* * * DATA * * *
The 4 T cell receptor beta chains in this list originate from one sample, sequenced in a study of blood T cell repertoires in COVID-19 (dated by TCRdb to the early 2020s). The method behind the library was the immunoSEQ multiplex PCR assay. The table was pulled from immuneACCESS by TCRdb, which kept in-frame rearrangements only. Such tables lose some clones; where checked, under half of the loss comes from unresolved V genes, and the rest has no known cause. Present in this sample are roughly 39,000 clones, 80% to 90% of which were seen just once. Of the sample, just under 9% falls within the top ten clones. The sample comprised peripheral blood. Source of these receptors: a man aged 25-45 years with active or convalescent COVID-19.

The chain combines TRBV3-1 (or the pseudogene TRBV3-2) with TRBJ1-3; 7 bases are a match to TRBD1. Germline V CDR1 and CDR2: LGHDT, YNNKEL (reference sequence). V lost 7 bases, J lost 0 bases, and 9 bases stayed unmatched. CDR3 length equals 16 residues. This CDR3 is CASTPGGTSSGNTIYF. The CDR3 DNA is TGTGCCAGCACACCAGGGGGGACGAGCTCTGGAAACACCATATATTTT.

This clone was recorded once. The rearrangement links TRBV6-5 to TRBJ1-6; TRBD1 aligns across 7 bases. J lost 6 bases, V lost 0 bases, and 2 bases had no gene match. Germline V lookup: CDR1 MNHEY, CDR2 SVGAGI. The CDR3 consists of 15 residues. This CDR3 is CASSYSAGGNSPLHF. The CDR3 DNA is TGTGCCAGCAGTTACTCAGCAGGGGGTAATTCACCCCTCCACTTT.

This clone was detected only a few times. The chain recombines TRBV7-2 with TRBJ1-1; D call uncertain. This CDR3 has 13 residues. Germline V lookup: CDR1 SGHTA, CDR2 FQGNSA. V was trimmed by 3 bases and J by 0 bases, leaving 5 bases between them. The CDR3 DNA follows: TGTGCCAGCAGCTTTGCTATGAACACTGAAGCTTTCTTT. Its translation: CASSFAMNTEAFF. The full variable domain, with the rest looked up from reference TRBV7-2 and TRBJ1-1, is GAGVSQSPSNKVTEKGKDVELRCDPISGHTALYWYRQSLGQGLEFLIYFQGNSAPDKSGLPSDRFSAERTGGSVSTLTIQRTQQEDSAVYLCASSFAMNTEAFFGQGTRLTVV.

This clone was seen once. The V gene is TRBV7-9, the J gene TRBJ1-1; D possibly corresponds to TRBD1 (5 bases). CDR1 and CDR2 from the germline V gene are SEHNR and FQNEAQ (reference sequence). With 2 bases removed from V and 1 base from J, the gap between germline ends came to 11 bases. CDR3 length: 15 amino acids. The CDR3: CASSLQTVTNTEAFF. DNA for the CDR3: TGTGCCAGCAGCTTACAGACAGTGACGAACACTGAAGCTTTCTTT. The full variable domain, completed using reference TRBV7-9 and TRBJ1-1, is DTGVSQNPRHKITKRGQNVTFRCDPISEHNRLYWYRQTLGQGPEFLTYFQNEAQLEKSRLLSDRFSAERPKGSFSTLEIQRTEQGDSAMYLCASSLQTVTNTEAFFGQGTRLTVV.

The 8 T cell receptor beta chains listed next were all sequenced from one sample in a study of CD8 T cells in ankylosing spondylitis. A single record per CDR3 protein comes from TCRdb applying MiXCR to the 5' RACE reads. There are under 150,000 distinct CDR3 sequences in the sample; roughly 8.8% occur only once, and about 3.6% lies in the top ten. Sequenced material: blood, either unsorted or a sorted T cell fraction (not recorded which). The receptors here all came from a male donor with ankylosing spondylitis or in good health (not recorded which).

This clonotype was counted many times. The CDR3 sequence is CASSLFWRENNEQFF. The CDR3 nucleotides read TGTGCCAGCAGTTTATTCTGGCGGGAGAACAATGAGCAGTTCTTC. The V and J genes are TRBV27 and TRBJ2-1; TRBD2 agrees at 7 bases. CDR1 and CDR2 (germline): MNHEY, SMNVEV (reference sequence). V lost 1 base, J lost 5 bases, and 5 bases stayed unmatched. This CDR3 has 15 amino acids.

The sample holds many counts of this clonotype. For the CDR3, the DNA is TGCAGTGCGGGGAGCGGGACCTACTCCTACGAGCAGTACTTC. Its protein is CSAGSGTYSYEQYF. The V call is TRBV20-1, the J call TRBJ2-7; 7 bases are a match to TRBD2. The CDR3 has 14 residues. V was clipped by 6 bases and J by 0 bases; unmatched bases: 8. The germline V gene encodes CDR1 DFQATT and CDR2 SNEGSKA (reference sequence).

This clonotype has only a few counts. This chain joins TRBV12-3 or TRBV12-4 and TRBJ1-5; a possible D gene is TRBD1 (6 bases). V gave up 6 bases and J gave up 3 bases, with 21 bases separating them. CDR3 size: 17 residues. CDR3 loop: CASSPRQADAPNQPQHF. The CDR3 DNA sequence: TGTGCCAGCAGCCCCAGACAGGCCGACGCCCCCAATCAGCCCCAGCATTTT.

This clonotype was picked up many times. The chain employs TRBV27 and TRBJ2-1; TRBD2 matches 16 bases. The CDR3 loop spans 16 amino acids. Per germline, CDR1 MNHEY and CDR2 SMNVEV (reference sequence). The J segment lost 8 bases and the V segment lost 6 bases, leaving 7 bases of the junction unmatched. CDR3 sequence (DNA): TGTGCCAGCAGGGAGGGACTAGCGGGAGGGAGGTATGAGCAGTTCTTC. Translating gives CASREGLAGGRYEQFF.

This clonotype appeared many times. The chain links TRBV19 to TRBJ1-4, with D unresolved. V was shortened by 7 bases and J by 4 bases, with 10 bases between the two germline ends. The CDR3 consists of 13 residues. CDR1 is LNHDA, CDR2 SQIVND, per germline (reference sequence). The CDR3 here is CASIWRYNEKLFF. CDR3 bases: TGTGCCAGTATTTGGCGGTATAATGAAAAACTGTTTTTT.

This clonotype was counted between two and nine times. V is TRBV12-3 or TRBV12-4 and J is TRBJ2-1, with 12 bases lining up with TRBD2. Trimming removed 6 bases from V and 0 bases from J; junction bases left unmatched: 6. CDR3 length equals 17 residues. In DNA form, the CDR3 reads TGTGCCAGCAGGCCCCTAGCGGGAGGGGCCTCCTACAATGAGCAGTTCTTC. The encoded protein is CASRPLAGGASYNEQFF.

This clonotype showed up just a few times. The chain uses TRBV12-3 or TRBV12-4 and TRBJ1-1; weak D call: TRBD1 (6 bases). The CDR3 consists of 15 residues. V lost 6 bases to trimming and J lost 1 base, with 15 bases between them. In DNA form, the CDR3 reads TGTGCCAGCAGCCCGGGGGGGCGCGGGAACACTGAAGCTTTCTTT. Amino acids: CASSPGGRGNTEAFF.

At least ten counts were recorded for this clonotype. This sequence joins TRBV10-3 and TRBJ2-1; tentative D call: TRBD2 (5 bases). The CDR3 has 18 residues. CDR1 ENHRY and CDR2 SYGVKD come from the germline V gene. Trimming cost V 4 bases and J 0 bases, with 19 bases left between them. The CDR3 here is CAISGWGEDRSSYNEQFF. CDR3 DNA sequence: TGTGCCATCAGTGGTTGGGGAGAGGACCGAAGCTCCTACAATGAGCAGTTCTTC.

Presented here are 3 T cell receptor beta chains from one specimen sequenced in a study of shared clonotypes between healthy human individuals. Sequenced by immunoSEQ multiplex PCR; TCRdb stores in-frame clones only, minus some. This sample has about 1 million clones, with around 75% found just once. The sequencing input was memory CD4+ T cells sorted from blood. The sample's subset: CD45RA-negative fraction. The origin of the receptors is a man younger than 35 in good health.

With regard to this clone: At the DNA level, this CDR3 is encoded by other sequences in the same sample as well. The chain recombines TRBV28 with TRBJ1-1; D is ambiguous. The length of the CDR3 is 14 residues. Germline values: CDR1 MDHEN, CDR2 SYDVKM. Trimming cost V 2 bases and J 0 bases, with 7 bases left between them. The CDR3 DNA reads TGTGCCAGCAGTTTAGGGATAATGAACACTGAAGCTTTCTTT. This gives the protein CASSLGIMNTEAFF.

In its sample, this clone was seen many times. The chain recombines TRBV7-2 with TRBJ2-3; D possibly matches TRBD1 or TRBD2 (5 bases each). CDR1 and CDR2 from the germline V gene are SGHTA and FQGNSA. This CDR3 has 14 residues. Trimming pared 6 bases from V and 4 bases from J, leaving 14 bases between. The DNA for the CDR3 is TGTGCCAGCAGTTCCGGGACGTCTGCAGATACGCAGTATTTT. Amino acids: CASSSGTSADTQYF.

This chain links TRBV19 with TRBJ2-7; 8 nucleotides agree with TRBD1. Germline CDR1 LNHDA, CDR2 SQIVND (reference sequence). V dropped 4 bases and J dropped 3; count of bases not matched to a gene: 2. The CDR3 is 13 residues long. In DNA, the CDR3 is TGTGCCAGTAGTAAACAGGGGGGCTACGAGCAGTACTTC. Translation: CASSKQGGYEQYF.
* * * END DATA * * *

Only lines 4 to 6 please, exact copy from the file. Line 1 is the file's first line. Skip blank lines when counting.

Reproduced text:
This clone was detected only a few times. The chain recombines TRBV7-2 with TRBJ1-1; D call uncertain. This CDR3 has 13 residues. Germline V lookup: CDR1 SGHTA, CDR2 FQGNSA. V was trimmed by 3 bases and J by 0 bases, leaving 5 bases between them. The CDR3 DNA follows: TGTGCCAGCAGCTTTGCTATGAACACTGAAGCTTTCTTT. Its translation: CASSFAMNTEAFF. The full variable domain, with the rest looked up from reference TRBV7-2 and TRBJ1-1, is GAGVSQSPSNKVTEKGKDVELRCDPISGHTALYWYRQSLGQGLEFLIYFQGNSAPDKSGLPSDRFSAERTGGSVSTLTIQRTQQEDSAVYLCASSFAMNTEAFFGQGTRLTVV.

This clone was seen once. The V gene is TRBV7-9, the J gene TRBJ1-1; D possibly corresponds to TRBD1 (5 bases). CDR1 and CDR2 from the germline V gene are SEHNR and FQNEAQ (reference sequence). With 2 bases removed from V and 1 base from J, the gap between germline ends came to 11 bases. CDR3 length: 15 amino acids. The CDR3: CASSLQTVTNTEAFF. DNA for the CDR3: TGTGCCAGCAGCTTACAGACAGTGACGAACACTGAAGCTTTCTTT. The full variable domain, completed using reference TRBV7-9 and TRBJ1-1, is DTGVSQNPRHKITKRGQNVTFRCDPISEHNRLYWYRQTLGQGPEFLTYFQNEAQLEKSRLLSDRFSAERPKGSFSTLEIQRTEQGDSAMYLCASSLQTVTNTEAFFGQGTRLTVV.

The 8 T cell receptor beta chains listed next were all sequenced from one sample in a study of CD8 T cells in ankylosing spondylitis. A single record per CDR3 protein comes from TCRdb applying MiXCR to the 5' RACE reads. There are under 150,000 distinct CDR3 sequences in the sample; roughly 8.8% occur only once, and about 3.6% lies in the top ten. Sequenced material: blood, either unsorted or a sorted T cell fraction (not recorded which). The receptors here all came from a male donor with ankylosing spondylitis or in good health (not recorded which).